Overuse Injury or Training Load Error
Bones, muscles, tendons and ligaments get stronger and more functional with exercise and activity. This happens because of an internal process called remodeling, which involves both the breakdown and the build-up of tissue. If breakdown occurs more rapidly than build-up, an injury can result. For example, when a player first begins a sport or activity and tries to do too much too soon, more breakdown than build-up of tissue can result.
Poor technique may also be involved.
In fact, training errors are the most common cause of overuse injuries. They involve a too rapid acceleration of the intensity, duration or frequency of the activity.
Overuse injuries also occur among individuals who return to a sport or activity after an injury and try to make up for lost time. Technical, biomechanical and individual factors may also be involved. For example, imbalances between strength and flexibility around certain joints can predispose an individual to an overuse injury. Body alignment, such as knock-knees, bowed legs, unequal leg lengths and either flat or high arched feet are also factors.
In 2007 Researchers at the Harvard School of Medicine published their research in which they identified overuse injuries in female athletes: Here is their list
- Stress fractures
- Patellofemoral pain syndrome or Runner’s Knee
- Patellar tendinitis (jumper’s knee)
- Lateral epicondylitis (Tennis Elbow)
- Iliotibial band friction syndrome (The connect band of connective tissue between hip and knee)
- Spondylolysis degenerative disc disease, or spinal ligament weakness. 1
Shoulder |Medial Elbow | Ulnar collateral ligament reconstruction | Tommy John – Throwing overuse injuries in the developing male athletes
Doctors at the University of Alabama at Birmingham School of Medicine say in the hypercompetitive environment of year round youth baseball, arm pain is commonplace.
With a focus on “little leaguers, the researchers evaluated five of the most common elbow and shoulder injuries:
- Little Leaguer’s elbow, Little Leaguer’s shoulder
- ulnar collateral ligament sprain or tear,
- osteochondritis dissecans/Panner’s disease, Osteochondritis dissecans (OD) is a localized injury or condition affecting an articular surface of a joint, that involves separation of a segment of cartilage and subchondral bone. It is found most commonly in the knee although other joints can be affected, notably the elbow, ankle and hip.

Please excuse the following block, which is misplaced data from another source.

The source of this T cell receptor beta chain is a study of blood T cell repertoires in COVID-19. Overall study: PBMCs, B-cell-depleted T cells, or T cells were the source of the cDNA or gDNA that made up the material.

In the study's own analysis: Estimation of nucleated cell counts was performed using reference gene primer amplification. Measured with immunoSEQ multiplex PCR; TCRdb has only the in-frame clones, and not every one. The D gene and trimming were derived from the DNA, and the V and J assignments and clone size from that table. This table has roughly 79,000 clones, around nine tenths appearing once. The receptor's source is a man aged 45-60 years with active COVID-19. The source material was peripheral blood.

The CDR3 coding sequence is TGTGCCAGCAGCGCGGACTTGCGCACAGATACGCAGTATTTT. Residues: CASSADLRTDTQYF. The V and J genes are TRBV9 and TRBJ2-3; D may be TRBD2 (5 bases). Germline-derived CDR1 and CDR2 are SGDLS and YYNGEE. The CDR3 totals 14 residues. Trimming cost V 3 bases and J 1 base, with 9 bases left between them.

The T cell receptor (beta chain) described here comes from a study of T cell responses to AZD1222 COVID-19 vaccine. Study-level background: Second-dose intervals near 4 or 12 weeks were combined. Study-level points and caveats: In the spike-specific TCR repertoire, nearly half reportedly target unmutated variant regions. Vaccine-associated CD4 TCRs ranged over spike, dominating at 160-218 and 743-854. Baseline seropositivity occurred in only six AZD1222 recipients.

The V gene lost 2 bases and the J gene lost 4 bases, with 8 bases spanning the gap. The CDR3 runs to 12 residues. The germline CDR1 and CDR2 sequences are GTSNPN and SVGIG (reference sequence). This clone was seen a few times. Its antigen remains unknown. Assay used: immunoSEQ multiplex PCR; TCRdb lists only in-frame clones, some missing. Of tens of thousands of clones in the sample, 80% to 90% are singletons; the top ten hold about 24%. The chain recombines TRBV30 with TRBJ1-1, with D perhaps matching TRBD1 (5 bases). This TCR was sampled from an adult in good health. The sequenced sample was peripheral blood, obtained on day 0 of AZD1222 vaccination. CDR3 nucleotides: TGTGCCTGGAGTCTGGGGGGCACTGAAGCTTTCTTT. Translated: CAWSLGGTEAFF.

The researchers strongly suggested that “offering early diagnosis and treatment appropriate to a child’s level of development will enable youth to not only continue to play sports but to also maintain full functionality as active adults.”2
Emory University School of Medicine researchers write that: Medial elbow injuries in the throwing athlete are common and increasing in frequency. They occur due to repetitive forces acting on the elbow during the overhead throw. Overuse and inadequate rest are the main risk factors for injury. 3
Please see my article on counter-research on Tommy John Surgery outcomes.
University of Connecticut of University of Chicago researchers identified overuse injury in “Gymnast Wrist.” They include:
- wrist capsulitis (ligament inflammation),
- ligament tears
- triangular fibrocartilage complex tears,
- chondromalacia of the carpus, breakdown of wrist and hand bone cartilage.4
Please see our article on wrist instability
Overuse injury to the lower limb – Distance Running Injuries
Researchers in England say overuse in their footballers or soccer players age 7 – 18 years occur with overtraining distance running in combination with the running that needs to occur during a match.5
RICE and NSAIDs
The usual recommendation in the traditional sports medicine community is to stop whatever activity is resulting in the chronic pain and to start the RICE protocol, as well as taking non-steroidal anti-inflammatory drugs (NSAIDs) such as Aspirin or Ibuprofen. Although RICE treatment, which stands for stands for Rest, Ice, Compression and Elevation, does reduce pain for a while, it usually returns, which leads to chronic nagging injuries. In fact, RICE treatment can actually hinder the healing process rather than aid it.
Prolotherapy for Overuse Injuries
The natural medicine approach to overuse injuries is Prolotherapy, which stimulates tissues to make more collagen and proteoglycans, which in turn will rebuild the injured tissue, resulting in a stronger, thicker ligament or tendon. Prolotherapy is administered directly to the injured areas in order to stimulate the fibroblasts that make the new connective tissue. Once an individual’s ligaments and tendons are stronger and thicker, activity can actually be increased rather restricted, as is usually the case with the traditional modern medicine approach.
1 Ivković A, Franić M, Bojanić I, Pećina M. Overuse Injuries in Female Athletes. Croatian medical journal. 2007;48(6):767-778. doi:10.3325/cmj.2007.6.767
2 Daruwalla JH, Daly CA, Seiler JG 3rd. Medial Elbow Injuries in the Throwing Athlete. Hand Clin. 2017 Feb;33(1):47-62. doi: 10.1016/j.hcl.2016.08.013.
3 Tisano BK, Estes AR. Overuse Injuries of the Pediatric and Adolescent Throwing Athlete. Med Sci Sports Exerc. 2016 Oct;48(10):1898-905.
4 Wolf MR, Avery D, Wolf JM. Upper Extremity Injuries in Gymnasts. Hand Clin. 2017 Feb;33(1):187-197. doi: 10.1016/j.hcl.2016.08.010.
5 Bacon CS, Mauger AR.Prediction of overuse injuries in professional U18-U21 footballers using metrics of training distance and intensity. J Strength Cond Res. 2016 Nov 19. [Epub ahead of print]